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Damaged pylon in Germany after Windstorm Kyrill 2007

Energy supplies

European windstorms wipe out electrical generation capacity across large areas, making supplementation from abroad difficult (windturbines shut down to avoid damage and nuclear capacity may shut if cooling water is contaminated or flooding of the power plant occurs). Transmission capabilities can also be severely limited if power lines are brought down by snow, ice or high winds. In the wake of Cyclone Gudrun in 2005 Denmark and Latvia had difficulty importing electricity,European windstorms wipe out electrical generation capacity across large areas, making supplementation from abroad difficult (windturbines shut down to avoid damage and nuclear capacity may shut if cooling water is contaminated or flooding of the power plant occurs). Transmission capabilities can also be severely limited if power lines are brought down by snow, ice or high winds. In the wake of Cyclone Gudrun in 2005 Denmark and Latvia had difficulty importing electricity,[38] and Sweden lost 25% of its total power capacity as the Ringhals Nuclear Power Plant and Barsebäck nuclear power plant nuclear plants were shut down.[39]

During the Boxing Day Storm of 1998 the reactors at Hunterston B nuclear power station were shut down when power was lost, possibly due to arcing at pylons caused by salt spray from the sea.[40] When the grid connection was restored, the generators that had powered the station during the blackout were shut down and left on "manual start", so when the power failed again the station was powered by batteries for a short time of around 30 minutes, until the diesel generators were started manually.[40] During this period the reactors were left without forced cooling, in a similar fashion to the Fuk

During the Boxing Day Storm of 1998 the reactors at Hunterston B nuclear power station were shut down when power was lost, possibly due to arcing at pylons caused by salt spray from the sea.[40] When the grid connection was restored, the generators that had powered the station during the blackout were shut down and left on "manual start", so when the power failed again the station was powered by batteries for a short time of around 30 minutes, until the diesel generators were started manually.[40] During this period the reactors were left without forced cooling, in a similar fashion to the Fukushima Daiichi nuclear disaster, but the event at Hunterston was rated as International Nuclear Event Scale 2.[40][41]

A year later in 1999 during the Lothar storm Flooding at the Blayais Nuclear Power Plant resulted in a "level 2" event on the International Nuclear Event Scale.[42] Cyclone Lothar and Martin in 1999 left 3.4 million customers in France without electricity, and forced EdF to acquire all the available portable power generators in Europe, with some even being brought in from Canada.[39] These storms brought a fourth of France's high-tension transmission lines down and 300 high-voltage transmission pylons were toppled. It was one of the greatest energy disruptions ever experienced by a modern developed country.[43]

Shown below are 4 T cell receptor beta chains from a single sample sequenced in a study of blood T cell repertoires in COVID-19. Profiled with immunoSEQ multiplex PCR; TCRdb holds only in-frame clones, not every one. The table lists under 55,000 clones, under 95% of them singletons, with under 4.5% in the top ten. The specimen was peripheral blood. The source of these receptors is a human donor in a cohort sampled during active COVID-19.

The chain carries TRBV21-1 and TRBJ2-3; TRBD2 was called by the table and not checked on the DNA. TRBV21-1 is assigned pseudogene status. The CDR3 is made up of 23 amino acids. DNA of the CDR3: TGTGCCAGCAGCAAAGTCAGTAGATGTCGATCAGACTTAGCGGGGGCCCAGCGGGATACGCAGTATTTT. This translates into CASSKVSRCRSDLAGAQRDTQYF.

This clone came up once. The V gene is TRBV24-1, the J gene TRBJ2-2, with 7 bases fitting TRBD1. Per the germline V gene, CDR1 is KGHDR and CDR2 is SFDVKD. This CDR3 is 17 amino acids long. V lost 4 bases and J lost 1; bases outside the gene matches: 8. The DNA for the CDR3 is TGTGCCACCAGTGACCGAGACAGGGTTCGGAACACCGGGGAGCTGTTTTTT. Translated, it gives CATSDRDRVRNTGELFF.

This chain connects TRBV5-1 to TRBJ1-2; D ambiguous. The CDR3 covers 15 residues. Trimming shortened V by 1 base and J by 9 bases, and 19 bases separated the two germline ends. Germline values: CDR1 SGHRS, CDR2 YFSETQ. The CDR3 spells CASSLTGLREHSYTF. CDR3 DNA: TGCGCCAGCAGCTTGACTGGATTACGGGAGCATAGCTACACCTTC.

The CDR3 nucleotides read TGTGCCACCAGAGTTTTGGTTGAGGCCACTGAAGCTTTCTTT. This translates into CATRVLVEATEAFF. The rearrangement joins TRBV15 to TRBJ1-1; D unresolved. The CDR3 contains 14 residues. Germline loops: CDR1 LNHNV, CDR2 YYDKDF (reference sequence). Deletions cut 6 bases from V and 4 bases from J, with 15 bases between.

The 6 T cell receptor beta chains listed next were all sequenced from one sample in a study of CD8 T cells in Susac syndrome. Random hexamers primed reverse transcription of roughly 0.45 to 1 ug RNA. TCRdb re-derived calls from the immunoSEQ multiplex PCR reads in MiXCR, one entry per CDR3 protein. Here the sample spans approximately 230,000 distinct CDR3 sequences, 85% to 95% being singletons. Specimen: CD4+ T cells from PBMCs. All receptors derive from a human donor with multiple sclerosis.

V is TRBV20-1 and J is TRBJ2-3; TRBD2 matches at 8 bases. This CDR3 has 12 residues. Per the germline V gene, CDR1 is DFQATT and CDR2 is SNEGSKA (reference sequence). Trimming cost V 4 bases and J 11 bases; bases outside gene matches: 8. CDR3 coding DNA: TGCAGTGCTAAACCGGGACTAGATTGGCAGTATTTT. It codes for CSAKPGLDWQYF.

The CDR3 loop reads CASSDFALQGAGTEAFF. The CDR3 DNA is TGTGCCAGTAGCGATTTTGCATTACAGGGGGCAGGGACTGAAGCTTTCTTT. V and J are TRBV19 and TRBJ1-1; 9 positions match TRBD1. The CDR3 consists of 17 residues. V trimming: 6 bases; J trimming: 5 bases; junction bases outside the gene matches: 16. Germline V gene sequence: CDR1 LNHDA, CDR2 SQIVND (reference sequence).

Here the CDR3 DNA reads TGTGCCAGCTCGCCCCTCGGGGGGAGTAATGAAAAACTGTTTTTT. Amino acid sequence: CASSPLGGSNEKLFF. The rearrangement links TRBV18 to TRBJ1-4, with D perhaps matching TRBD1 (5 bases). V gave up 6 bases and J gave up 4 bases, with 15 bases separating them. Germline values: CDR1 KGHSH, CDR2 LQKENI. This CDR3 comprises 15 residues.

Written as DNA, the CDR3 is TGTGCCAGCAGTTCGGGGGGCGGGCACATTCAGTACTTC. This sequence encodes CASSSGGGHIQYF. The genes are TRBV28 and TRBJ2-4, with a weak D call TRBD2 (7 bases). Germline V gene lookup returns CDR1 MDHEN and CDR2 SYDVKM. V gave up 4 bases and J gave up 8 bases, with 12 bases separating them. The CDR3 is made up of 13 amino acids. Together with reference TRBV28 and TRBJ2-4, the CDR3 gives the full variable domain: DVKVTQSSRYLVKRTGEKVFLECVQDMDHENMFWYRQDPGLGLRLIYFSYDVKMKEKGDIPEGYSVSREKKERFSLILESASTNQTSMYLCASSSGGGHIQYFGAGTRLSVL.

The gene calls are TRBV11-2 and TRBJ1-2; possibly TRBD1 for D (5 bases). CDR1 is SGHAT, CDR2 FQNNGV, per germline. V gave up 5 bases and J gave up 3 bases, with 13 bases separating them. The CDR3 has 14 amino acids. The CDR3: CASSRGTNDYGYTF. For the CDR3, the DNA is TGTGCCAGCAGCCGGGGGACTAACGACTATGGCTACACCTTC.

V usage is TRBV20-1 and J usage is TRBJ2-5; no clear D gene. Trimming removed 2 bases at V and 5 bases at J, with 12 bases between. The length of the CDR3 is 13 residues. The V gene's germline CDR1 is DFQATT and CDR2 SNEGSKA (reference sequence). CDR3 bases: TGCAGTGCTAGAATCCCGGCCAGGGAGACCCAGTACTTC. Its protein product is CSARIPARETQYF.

Following the Great Storm of 1987 the High Voltage Cross-Channel Link between the UK and France was interrupted, and the storm caused a domino-effect of power outages throughout the Southeast of England.[44] Conversely windstorms can produce too much wind power. Cyclone Xynthia hit Europe in 2010, generating 19000 megawatts of electricity from Germany's 21000 wind turbines. The electricity produced was too much for consumers to use, and prices on the European Energy Exchange in Leipzig plummeted, which resulted in the grid operators having to pay over 18 euros per megawatt-hour to offload it, costing around half a million euros in total.[45]

Disruption of the gas supply during Cyclone Dagmar in 2011 left Royal Dutch Shell's Ormen Lange gas processing plant in Norway inoperable after its electricity was cut off by the storm. This left gas supplies in the United Kingdom vulnerable as this facility can supply up to 20 percent of the United Kingdom's needs via the Langeled pipeline. However, the disruption came at a time of low demand.[46] The same storm also saw the Leningrad Nuclear Power Plant also affected, as algae and mud stirred up by the storm were sucked into the cooling system, resulting in one of the generators being shut down.[47][48] A similar situation was reported in the wake of Storm Angus in 2016 (though not linked specifically to the storm) when reactor 1 at Torness Nuclear Power Station in Scotland was taken offline after a sea water intake tripped due to excess seaweed around the inlet.[49] Also following Storm Angus the UK's National Grid launched an investigation into whether a ship's anchor damaged four of the eight cables of the Cross Channel high voltage interconnector, which would leave it only able to operate at half of its capacity until February 2017.[50]